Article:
By Syed Hassan Kazim,
The witch hunt of Muslim youths going on across the country on a large scale is something which has largely been ignored by the mainstream media, but the voices against such illegal arrests have started to rise from different quarters. The recent most reaction has come from Bihar’s Chief Minister, Nitish Kumar, who went fuming at the arrest of a man named Kafeel Akhtar from Darbhanga, by a team of plain clothed policemen from BJP ruled state Karnataka in relation to Chinnaswamy stadium blast case of 2010. The CM described the arrest as illegal and highly objectionable.
It is a duty of the government to make sure that innocents are not made to pay for the crimes of others. But the recent trend of witch hunting of the Muslim youths is something which is not going down well with the secular and right thinking strata of Indians.
The pathetic intentional ignorance of media towards this witch hunt is something which cannot be ignored by the excuse of the corporatization of media. Isn’t it the duty of the fourth estate to report honestly when it comes to the violation of human rights? After all, it is regarded as the voice of the voiceless. The way a whole community is being stereotyped is certainly going to leave an adverse impact on the minds and psyche of the youth, who are the future of this country. The largest selling daily, ‘The Times of India’ came up with the headline, “North Bihar is the new terror hub, or Azamgarh”. This shows how irresponsible the media has become when it comes to reporting the events which are somehow not related to the vulgarities of IPL or the fasts of Annas and Babas.
In March this year, an Urdu journalist, Syed Mohammad Ahmad Kazmi was arrested by the special branch of the Delhi police and was accused of being a part of the conspiracy to plant a magnet bomb in the car of an Israeli Diplomat, on February 13th, this year. As the trend goes, he was a Muslim who knew Urdu and Persian and that could be enough to be a suspect. The only hope is a fair trial. Till now the police have not been able to give a single concrete proof against him. Despite being in the judicial custody, Kazmi is being made a pawn just because someone from the top tier wants him to be indicted for the crime which he never committed. No one knows for how long will Kazmi have to stay in jail without getting any attention from the government?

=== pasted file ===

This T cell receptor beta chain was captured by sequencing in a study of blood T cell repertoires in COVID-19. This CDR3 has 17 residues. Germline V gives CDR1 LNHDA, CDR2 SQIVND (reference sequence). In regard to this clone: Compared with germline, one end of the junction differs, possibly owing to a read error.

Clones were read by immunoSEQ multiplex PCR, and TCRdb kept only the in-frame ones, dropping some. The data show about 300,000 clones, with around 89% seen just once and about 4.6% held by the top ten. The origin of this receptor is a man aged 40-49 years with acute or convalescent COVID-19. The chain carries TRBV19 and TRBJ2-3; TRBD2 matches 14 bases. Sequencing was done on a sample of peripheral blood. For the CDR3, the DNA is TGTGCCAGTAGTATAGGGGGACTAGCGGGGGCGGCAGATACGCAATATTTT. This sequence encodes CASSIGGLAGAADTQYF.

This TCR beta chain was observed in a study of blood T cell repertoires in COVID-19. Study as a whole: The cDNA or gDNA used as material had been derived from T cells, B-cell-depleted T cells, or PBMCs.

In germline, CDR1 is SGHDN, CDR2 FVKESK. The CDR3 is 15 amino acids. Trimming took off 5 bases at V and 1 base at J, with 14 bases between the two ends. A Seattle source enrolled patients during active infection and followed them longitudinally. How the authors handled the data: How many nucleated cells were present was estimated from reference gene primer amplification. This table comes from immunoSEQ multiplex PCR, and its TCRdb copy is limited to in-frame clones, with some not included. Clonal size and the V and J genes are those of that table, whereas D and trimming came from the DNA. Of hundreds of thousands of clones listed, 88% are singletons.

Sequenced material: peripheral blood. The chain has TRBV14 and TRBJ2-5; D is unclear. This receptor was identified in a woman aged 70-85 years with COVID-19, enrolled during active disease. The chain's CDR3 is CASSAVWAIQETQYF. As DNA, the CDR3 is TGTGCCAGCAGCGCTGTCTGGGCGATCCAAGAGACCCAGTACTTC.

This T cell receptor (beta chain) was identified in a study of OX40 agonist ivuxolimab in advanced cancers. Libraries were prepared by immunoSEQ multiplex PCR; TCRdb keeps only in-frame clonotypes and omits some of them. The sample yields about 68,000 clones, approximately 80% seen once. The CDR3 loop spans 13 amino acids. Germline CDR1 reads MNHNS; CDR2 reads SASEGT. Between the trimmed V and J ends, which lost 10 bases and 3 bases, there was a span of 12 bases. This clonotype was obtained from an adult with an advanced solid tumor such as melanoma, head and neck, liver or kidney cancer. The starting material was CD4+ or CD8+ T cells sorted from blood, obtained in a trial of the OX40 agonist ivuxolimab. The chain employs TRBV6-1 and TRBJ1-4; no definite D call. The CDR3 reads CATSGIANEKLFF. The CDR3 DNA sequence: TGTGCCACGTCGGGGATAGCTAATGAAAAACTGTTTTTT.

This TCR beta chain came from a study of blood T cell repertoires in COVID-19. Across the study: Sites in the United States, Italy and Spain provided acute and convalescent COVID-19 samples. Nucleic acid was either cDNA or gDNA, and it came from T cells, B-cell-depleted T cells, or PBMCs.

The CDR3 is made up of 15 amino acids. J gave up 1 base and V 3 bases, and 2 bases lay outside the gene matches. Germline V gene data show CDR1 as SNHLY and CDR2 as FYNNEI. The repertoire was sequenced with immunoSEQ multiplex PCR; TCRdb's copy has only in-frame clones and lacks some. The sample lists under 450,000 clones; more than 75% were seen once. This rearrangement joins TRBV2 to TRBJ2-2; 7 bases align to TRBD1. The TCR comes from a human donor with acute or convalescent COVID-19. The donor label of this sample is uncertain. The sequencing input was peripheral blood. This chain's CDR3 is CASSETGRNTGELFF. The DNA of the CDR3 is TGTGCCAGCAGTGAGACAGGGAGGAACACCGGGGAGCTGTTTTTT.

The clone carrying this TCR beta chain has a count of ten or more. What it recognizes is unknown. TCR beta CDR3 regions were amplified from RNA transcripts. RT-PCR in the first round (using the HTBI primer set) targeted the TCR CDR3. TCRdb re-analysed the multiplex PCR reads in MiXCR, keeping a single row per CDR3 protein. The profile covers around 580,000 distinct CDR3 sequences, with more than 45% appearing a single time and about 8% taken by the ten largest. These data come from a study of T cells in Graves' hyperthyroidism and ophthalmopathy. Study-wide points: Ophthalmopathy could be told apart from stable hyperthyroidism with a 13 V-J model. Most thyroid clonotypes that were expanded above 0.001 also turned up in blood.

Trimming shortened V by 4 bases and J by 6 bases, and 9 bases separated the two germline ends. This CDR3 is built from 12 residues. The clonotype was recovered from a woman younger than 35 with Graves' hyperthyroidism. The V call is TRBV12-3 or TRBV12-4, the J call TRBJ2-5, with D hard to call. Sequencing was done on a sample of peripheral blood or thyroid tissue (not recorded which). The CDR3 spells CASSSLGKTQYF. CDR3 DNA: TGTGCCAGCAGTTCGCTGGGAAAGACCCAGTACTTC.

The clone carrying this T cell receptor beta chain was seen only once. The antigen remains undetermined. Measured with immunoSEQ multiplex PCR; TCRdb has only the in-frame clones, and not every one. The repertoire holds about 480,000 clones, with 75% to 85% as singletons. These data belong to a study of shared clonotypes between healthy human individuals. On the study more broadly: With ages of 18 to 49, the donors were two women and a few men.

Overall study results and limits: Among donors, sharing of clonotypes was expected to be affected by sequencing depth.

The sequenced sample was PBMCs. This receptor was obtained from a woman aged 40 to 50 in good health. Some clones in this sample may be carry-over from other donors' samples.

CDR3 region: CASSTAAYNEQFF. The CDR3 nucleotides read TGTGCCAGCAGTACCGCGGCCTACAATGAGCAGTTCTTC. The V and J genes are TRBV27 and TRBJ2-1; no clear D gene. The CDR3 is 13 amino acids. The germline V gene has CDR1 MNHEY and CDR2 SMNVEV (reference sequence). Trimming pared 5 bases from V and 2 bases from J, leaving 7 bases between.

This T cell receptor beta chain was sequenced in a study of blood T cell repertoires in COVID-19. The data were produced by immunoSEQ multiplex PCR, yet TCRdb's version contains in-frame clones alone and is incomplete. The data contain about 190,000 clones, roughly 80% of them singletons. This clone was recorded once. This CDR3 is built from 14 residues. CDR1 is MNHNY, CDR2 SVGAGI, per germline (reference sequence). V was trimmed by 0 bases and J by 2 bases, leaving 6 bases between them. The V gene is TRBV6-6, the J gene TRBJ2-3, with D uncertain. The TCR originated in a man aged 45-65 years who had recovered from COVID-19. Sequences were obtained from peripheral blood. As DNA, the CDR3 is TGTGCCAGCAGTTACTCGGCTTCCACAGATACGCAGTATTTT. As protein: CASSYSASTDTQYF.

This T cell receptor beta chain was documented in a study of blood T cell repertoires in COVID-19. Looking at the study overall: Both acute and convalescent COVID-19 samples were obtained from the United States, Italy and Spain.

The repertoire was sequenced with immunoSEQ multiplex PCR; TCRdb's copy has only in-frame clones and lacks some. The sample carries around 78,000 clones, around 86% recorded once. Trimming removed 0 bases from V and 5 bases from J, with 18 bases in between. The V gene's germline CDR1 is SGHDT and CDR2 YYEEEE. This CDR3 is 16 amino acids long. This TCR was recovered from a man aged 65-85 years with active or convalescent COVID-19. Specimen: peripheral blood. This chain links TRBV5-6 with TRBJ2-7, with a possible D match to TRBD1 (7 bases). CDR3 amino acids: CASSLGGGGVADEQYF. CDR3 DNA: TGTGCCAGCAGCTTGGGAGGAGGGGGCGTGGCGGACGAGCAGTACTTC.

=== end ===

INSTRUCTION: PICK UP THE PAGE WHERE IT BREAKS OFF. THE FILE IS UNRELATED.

The cases like that of Kazmi and Gilani come to the limelight because they are somehow comparatively high profile cases. But what about the hundreds of others whose futures and lives are unnecessarily being rotten in the jails across the country just because their names resembled to some so called terror master minds? The promotion hungry policemen when come under ministerial and departmental pressures arrest them in a hurry only to fabricate false cases against them. Who will reply to their questions? Who will reply to the questions of Amir (a boy when he was arrested 14 years ago and now a man by the Delhi police which alleged him of being some terror mastermind, or the so called international terrorist only to be acquitted by the honourable courts after spending the most precious years of his life in Tihar Jail. Will Dr. Manmohan Singh, who is ever-ready to welcome Hillary Clinton, care to meet Amir and ask for his forgiveness? Will Mrs. Sonia Gandhi do that? No, not at all!
If, for the Prime Minister, the judicial enquiry into the Batla House encounter means something which will bring down the so called morale of the Delhi police, then he should also think about the morale of the masses, morale of the youths of a particular community who are being arrested by the communal and biased police personnel. The way UPA dispensation has been treating the case of Muslim witch hunting has left a deep scar on the Muslim community because for most of the Muslims all the claims of the Congress about its secular and democratic values are falling flat like a myth. Most of them see no difference between the communal BJP and the supposedly “secular” Congress.
In a democracy, there are a few things which are more important than just votes and elections and those are honour, justice and fair trial. These are a few things which differentiate a democracy from a police state. The ones who hold the reigns of the country must be accountable for all activities carried out under their guidance. For starters, they should learn to say “sorry”.
(The author is postgraduate student at Nelson Mandela Centre for Peace and Conflict, Jamia Millia Islamia, New Delh)